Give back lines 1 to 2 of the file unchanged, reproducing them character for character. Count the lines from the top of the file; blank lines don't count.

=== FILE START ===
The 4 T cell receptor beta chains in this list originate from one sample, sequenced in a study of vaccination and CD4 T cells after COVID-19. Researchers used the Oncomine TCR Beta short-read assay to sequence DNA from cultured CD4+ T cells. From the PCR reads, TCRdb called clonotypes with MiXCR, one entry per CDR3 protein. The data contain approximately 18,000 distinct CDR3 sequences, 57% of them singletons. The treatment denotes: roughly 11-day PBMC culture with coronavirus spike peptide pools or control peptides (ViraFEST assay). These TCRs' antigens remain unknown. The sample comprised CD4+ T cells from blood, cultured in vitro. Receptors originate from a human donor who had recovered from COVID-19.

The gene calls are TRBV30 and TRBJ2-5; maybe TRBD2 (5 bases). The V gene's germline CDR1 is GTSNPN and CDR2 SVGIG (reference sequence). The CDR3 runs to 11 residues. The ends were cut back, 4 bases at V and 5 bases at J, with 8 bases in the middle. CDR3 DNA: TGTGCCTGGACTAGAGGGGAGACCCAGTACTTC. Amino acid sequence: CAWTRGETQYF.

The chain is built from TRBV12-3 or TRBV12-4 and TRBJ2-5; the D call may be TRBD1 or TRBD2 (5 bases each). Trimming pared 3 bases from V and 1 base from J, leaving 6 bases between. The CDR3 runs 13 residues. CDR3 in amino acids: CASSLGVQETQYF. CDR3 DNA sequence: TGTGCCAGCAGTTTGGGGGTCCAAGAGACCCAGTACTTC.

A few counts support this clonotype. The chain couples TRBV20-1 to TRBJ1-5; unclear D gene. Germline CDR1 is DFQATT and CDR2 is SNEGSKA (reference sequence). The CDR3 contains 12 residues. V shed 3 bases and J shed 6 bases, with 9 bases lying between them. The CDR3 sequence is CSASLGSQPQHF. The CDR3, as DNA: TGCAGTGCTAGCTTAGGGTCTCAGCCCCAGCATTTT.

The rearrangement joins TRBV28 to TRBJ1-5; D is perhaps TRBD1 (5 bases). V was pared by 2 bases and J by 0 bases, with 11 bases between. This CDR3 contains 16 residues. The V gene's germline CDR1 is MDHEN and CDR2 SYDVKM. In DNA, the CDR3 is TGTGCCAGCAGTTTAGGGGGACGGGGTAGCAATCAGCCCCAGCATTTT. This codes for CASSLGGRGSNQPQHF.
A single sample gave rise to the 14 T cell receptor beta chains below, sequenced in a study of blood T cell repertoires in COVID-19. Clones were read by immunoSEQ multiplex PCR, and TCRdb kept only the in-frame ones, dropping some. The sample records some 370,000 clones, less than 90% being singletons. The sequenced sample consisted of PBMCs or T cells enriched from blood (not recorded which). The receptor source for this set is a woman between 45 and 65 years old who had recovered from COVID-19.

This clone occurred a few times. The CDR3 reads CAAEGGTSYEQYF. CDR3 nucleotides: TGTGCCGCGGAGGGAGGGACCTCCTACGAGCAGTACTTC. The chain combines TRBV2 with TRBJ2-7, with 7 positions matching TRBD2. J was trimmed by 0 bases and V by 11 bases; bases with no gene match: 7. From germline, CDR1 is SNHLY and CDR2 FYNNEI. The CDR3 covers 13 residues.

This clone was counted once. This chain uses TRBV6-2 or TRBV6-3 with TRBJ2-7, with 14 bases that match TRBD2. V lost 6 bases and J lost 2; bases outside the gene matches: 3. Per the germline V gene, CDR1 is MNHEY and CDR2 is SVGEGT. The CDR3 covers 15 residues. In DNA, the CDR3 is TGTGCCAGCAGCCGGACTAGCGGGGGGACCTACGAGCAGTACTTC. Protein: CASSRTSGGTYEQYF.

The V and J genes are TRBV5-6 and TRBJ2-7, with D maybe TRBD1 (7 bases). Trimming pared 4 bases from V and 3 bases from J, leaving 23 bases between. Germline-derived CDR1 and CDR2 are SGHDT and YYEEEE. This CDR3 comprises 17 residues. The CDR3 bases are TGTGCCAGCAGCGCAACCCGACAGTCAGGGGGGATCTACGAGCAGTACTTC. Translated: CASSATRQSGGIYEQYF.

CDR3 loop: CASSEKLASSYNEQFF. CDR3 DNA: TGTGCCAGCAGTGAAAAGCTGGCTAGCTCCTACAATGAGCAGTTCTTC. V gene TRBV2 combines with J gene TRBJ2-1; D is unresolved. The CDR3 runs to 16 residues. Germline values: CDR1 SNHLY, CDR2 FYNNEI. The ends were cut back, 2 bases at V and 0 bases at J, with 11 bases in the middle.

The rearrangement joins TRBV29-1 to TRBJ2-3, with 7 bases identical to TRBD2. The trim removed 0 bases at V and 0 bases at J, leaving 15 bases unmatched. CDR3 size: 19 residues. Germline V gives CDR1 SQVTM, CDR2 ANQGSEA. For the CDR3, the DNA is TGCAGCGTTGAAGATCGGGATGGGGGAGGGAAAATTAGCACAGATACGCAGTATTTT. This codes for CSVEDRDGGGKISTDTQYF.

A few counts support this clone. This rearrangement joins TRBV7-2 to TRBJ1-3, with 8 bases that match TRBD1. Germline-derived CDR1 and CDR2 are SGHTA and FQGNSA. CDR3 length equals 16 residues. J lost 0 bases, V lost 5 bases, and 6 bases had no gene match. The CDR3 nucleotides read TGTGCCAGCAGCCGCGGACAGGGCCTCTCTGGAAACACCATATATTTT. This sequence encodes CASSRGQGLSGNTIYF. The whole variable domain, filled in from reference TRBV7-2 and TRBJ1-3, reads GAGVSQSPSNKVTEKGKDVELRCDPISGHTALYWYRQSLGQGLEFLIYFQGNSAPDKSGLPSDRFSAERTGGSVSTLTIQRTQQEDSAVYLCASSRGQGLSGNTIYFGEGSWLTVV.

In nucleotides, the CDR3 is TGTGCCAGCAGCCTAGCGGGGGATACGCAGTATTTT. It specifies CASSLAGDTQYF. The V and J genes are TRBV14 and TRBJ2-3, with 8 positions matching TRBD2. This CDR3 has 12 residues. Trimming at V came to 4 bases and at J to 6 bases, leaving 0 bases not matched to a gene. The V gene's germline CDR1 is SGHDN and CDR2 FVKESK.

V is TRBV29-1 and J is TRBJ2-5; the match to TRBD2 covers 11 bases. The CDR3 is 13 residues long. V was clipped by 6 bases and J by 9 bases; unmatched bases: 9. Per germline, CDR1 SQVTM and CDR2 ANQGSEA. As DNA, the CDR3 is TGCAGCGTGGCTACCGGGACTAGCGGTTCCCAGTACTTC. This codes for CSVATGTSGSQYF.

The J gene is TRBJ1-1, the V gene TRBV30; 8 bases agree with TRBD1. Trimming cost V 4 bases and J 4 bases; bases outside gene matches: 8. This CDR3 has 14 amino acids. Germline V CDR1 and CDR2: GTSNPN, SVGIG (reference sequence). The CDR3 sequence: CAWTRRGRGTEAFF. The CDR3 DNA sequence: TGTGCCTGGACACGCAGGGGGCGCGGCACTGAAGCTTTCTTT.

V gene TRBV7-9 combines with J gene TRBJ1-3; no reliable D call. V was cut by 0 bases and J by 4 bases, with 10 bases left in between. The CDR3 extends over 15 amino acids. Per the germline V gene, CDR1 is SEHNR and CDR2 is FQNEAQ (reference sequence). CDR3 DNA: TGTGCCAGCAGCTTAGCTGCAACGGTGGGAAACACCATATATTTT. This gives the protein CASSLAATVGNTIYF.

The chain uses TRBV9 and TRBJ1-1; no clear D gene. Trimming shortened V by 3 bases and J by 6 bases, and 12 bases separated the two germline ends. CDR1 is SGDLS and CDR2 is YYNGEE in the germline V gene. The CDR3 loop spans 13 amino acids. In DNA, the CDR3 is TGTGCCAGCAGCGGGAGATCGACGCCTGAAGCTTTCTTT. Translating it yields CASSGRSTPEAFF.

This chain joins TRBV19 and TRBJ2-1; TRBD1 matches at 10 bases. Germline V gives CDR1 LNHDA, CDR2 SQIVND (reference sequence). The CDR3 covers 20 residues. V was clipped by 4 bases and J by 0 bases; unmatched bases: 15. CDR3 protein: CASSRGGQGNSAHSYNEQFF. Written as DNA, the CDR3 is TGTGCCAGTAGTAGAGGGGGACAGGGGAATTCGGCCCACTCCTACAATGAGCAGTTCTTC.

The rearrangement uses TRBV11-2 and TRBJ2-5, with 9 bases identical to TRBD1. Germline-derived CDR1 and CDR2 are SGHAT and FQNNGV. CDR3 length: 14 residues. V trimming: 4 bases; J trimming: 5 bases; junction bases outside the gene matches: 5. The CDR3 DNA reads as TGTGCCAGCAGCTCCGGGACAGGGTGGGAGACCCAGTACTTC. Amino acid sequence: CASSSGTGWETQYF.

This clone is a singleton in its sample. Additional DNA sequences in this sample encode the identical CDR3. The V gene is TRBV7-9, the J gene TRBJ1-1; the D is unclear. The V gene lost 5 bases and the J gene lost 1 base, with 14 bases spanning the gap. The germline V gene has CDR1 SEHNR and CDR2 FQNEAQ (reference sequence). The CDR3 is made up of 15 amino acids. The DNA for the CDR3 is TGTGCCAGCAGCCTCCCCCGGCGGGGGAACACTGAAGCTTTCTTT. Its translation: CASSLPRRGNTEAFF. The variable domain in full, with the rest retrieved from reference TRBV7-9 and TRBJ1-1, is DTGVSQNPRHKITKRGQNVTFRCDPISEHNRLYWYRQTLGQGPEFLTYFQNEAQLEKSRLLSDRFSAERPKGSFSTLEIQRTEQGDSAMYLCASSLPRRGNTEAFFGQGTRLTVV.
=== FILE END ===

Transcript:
The 4 T cell receptor beta chains in this list originate from one sample, sequenced in a study of vaccination and CD4 T cells after COVID-19. Researchers used the Oncomine TCR Beta short-read assay to sequence DNA from cultured CD4+ T cells. From the PCR reads, TCRdb called clonotypes with MiXCR, one entry per CDR3 protein. The data contain approximately 18,000 distinct CDR3 sequences, 57% of them singletons. The treatment denotes: roughly 11-day PBMC culture with coronavirus spike peptide pools or control peptides (ViraFEST assay). These TCRs' antigens remain unknown. The sample comprised CD4+ T cells from blood, cultured in vitro. Receptors originate from a human donor who had recovered from COVID-19.

The gene calls are TRBV30 and TRBJ2-5; maybe TRBD2 (5 bases). The V gene's germline CDR1 is GTSNPN and CDR2 SVGIG (reference sequence). The CDR3 runs to 11 residues. The ends were cut back, 4 bases at V and 5 bases at J, with 8 bases in the middle. CDR3 DNA: TGTGCCTGGACTAGAGGGGAGACCCAGTACTTC. Amino acid sequence: CAWTRGETQYF.